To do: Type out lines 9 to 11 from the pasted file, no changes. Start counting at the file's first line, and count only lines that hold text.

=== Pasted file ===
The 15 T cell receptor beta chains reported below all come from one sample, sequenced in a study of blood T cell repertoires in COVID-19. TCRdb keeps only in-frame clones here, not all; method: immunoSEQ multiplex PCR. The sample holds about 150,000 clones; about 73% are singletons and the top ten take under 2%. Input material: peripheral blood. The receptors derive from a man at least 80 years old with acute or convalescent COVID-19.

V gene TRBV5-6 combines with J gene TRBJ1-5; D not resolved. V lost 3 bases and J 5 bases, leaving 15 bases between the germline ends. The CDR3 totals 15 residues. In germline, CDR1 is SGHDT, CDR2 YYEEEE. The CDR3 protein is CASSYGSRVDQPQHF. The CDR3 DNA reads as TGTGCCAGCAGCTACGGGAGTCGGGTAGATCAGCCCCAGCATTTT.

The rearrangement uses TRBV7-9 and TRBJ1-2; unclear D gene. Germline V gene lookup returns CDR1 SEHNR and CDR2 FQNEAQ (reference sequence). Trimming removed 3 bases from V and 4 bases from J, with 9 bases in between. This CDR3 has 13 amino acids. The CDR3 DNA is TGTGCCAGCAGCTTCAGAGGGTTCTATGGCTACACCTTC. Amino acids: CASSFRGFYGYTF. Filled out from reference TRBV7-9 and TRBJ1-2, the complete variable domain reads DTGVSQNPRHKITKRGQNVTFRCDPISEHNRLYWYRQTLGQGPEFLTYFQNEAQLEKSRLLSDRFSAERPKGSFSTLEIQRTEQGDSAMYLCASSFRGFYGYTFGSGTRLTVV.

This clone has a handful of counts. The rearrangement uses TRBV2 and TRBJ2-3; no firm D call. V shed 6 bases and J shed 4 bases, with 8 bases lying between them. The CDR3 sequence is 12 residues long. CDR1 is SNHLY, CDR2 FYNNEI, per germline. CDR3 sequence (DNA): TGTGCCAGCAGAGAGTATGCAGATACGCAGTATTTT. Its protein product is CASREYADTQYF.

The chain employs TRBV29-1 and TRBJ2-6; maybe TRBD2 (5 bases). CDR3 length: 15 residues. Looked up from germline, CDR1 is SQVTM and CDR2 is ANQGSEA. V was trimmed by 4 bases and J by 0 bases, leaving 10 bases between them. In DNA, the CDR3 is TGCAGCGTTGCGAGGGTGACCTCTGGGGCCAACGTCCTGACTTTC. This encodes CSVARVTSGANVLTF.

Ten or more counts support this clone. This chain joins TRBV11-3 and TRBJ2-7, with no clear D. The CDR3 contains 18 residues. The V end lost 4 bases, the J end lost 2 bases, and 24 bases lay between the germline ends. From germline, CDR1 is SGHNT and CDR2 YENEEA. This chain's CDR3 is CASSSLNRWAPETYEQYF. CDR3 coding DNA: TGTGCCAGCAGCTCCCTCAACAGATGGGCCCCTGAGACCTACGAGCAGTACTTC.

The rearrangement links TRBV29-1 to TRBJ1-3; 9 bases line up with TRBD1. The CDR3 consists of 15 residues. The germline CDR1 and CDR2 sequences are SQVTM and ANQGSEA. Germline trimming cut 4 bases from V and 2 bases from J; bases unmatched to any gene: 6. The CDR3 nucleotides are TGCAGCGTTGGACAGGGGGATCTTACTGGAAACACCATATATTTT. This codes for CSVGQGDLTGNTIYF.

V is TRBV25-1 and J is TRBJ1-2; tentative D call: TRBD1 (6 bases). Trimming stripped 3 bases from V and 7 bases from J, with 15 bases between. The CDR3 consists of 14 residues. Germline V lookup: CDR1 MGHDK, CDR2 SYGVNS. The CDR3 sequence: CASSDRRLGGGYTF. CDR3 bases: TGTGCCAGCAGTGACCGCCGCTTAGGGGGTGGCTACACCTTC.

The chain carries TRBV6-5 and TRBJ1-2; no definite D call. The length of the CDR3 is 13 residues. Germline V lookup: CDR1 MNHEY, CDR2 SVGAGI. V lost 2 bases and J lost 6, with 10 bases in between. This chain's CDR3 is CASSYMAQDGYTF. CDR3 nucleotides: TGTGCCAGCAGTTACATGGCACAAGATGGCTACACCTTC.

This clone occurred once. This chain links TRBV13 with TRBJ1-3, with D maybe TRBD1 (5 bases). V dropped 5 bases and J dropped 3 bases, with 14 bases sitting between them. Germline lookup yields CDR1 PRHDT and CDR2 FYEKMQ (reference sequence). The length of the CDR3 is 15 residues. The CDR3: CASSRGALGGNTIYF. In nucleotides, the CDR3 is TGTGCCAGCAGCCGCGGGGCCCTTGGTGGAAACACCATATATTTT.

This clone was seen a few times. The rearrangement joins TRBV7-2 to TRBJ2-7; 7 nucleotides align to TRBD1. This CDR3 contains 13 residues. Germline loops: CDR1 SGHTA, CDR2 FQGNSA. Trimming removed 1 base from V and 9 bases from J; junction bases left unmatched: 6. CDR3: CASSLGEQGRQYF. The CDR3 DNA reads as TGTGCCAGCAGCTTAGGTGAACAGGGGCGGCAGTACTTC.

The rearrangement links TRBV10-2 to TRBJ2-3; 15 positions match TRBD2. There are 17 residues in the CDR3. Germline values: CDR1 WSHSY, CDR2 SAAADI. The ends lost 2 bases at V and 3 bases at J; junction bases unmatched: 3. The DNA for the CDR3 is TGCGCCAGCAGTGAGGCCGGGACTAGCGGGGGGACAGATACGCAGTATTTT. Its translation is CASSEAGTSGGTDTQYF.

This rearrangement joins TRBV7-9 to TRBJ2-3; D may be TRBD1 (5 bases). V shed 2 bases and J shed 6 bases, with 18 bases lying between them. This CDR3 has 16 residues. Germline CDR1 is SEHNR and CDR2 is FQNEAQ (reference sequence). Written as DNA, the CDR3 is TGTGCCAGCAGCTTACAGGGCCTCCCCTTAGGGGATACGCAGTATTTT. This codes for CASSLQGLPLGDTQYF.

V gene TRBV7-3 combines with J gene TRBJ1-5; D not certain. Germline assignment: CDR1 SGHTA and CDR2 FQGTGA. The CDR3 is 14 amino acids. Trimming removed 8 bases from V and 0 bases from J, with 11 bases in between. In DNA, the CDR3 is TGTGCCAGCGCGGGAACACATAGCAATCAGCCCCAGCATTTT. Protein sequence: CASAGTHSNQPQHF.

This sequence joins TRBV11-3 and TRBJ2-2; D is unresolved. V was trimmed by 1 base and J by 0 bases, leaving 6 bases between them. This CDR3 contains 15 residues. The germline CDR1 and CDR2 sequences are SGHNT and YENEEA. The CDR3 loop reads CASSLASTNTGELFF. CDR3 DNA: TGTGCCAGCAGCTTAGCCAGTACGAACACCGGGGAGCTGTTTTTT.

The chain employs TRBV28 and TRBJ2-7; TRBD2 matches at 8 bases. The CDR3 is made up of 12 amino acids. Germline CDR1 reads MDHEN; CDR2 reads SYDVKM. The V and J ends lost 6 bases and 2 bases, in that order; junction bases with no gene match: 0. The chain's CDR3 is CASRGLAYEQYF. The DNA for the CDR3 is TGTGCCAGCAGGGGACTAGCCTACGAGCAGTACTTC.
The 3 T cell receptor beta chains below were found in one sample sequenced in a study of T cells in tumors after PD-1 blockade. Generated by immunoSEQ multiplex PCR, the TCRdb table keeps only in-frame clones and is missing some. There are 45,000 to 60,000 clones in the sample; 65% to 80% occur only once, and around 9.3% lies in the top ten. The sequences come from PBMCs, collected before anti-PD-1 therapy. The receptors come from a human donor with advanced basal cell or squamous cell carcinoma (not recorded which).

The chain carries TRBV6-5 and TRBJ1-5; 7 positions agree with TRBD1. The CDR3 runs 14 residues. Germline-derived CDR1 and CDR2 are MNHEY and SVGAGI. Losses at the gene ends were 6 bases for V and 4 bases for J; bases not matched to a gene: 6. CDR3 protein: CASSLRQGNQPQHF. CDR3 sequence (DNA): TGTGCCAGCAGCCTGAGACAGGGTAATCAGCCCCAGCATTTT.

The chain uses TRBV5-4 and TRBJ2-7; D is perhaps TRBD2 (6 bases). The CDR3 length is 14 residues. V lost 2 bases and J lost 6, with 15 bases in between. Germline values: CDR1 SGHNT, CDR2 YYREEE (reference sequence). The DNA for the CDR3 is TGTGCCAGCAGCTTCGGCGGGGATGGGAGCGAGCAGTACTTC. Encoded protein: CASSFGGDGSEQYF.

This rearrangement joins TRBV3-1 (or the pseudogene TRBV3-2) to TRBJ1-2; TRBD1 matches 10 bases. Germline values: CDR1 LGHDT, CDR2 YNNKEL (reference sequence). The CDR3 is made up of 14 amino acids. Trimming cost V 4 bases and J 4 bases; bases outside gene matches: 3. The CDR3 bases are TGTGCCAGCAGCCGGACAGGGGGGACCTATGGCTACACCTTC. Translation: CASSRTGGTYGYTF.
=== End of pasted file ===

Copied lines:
The chain carries TRBV6-5 and TRBJ1-2; no definite D call. The length of the CDR3 is 13 residues. Germline V lookup: CDR1 MNHEY, CDR2 SVGAGI. V lost 2 bases and J lost 6, with 10 bases in between. This chain's CDR3 is CASSYMAQDGYTF. CDR3 nucleotides: TGTGCCAGCAGTTACATGGCACAAGATGGCTACACCTTC.

This clone occurred once. This chain links TRBV13 with TRBJ1-3, with D maybe TRBD1 (5 bases). V dropped 5 bases and J dropped 3 bases, with 14 bases sitting between them. Germline lookup yields CDR1 PRHDT and CDR2 FYEKMQ (reference sequence). The length of the CDR3 is 15 residues. The CDR3: CASSRGALGGNTIYF. In nucleotides, the CDR3 is TGTGCCAGCAGCCGCGGGGCCCTTGGTGGAAACACCATATATTTT.

This clone was seen a few times. The rearrangement joins TRBV7-2 to TRBJ2-7; 7 nucleotides align to TRBD1. This CDR3 contains 13 residues. Germline loops: CDR1 SGHTA, CDR2 FQGNSA. Trimming removed 1 base from V and 9 bases from J; junction bases left unmatched: 6. CDR3: CASSLGEQGRQYF. The CDR3 DNA reads as TGTGCCAGCAGCTTAGGTGAACAGGGGCGGCAGTACTTC.